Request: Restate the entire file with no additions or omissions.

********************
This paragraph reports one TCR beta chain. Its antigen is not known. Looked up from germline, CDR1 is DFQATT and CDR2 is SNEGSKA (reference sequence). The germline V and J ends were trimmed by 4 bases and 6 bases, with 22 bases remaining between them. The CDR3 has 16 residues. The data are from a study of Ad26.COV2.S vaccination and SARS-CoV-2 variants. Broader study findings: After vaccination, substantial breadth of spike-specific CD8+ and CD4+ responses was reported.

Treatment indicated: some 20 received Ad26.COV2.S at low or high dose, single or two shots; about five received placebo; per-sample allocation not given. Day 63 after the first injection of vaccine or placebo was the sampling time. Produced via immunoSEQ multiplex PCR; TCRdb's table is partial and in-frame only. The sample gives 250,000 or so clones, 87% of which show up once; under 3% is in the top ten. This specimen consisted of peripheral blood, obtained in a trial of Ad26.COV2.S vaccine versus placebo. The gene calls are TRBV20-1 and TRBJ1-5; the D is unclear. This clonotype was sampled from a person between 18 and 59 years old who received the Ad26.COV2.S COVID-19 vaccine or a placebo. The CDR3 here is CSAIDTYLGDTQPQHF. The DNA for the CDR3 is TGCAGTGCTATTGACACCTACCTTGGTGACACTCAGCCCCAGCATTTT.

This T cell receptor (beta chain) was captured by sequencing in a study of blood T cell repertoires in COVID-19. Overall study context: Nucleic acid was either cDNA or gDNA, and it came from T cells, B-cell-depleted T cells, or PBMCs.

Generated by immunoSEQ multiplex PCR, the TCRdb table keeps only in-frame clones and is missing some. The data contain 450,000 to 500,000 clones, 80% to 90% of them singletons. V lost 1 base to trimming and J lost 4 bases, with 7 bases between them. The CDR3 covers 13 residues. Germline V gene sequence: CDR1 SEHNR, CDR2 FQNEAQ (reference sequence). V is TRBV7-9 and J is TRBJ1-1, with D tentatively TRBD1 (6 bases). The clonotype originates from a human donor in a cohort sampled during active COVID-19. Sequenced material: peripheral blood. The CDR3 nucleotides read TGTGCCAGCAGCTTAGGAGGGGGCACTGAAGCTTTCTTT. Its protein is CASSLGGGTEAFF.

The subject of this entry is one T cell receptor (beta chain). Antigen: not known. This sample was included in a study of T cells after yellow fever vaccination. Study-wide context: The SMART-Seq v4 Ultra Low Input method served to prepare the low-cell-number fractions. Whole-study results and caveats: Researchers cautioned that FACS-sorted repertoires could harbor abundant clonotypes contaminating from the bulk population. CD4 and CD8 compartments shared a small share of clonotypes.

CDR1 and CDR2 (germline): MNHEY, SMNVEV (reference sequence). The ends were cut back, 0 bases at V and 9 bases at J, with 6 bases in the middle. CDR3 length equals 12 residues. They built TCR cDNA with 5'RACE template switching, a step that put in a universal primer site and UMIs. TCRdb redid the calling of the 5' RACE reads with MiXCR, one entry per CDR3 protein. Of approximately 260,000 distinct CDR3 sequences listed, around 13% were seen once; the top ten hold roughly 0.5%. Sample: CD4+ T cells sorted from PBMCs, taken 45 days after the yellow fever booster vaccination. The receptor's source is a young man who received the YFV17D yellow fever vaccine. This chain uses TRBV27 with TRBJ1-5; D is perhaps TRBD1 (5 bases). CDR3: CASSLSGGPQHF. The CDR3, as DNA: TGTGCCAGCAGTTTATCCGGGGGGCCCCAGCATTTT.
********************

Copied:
This paragraph reports one TCR beta chain. Its antigen is not known. Looked up from germline, CDR1 is DFQATT and CDR2 is SNEGSKA (reference sequence). The germline V and J ends were trimmed by 4 bases and 6 bases, with 22 bases remaining between them. The CDR3 has 16 residues. The data are from a study of Ad26.COV2.S vaccination and SARS-CoV-2 variants. Broader study findings: After vaccination, substantial breadth of spike-specific CD8+ and CD4+ responses was reported.

Treatment indicated: some 20 received Ad26.COV2.S at low or high dose, single or two shots; about five received placebo; per-sample allocation not given. Day 63 after the first injection of vaccine or placebo was the sampling time. Produced via immunoSEQ multiplex PCR; TCRdb's table is partial and in-frame only. The sample gives 250,000 or so clones, 87% of which show up once; under 3% is in the top ten. This specimen consisted of peripheral blood, obtained in a trial of Ad26.COV2.S vaccine versus placebo. The gene calls are TRBV20-1 and TRBJ1-5; the D is unclear. This clonotype was sampled from a person between 18 and 59 years old who received the Ad26.COV2.S COVID-19 vaccine or a placebo. The CDR3 here is CSAIDTYLGDTQPQHF. The DNA for the CDR3 is TGCAGTGCTATTGACACCTACCTTGGTGACACTCAGCCCCAGCATTTT.

This T cell receptor (beta chain) was captured by sequencing in a study of blood T cell repertoires in COVID-19. Overall study context: Nucleic acid was either cDNA or gDNA, and it came from T cells, B-cell-depleted T cells, or PBMCs.

Generated by immunoSEQ multiplex PCR, the TCRdb table keeps only in-frame clones and is missing some. The data contain 450,000 to 500,000 clones, 80% to 90% of them singletons. V lost 1 base to trimming and J lost 4 bases, with 7 bases between them. The CDR3 covers 13 residues. Germline V gene sequence: CDR1 SEHNR, CDR2 FQNEAQ (reference sequence). V is TRBV7-9 and J is TRBJ1-1, with D tentatively TRBD1 (6 bases). The clonotype originates from a human donor in a cohort sampled during active COVID-19. Sequenced material: peripheral blood. The CDR3 nucleotides read TGTGCCAGCAGCTTAGGAGGGGGCACTGAAGCTTTCTTT. Its protein is CASSLGGGTEAFF.

The subject of this entry is one T cell receptor (beta chain). Antigen: not known. This sample was included in a study of T cells after yellow fever vaccination. Study-wide context: The SMART-Seq v4 Ultra Low Input method served to prepare the low-cell-number fractions. Whole-study results and caveats: Researchers cautioned that FACS-sorted repertoires could harbor abundant clonotypes contaminating from the bulk population. CD4 and CD8 compartments shared a small share of clonotypes.

CDR1 and CDR2 (germline): MNHEY, SMNVEV (reference sequence). The ends were cut back, 0 bases at V and 9 bases at J, with 6 bases in the middle. CDR3 length equals 12 residues. They built TCR cDNA with 5'RACE template switching, a step that put in a universal primer site and UMIs. TCRdb redid the calling of the 5' RACE reads with MiXCR, one entry per CDR3 protein. Of approximately 260,000 distinct CDR3 sequences listed, around 13% were seen once; the top ten hold roughly 0.5%. Sample: CD4+ T cells sorted from PBMCs, taken 45 days after the yellow fever booster vaccination. The receptor's source is a young man who received the YFV17D yellow fever vaccine. This chain uses TRBV27 with TRBJ1-5; D is perhaps TRBD1 (5 bases). CDR3: CASSLSGGPQHF. The CDR3, as DNA: TGTGCCAGCAGTTTATCCGGGGGGCCCCAGCATTTT.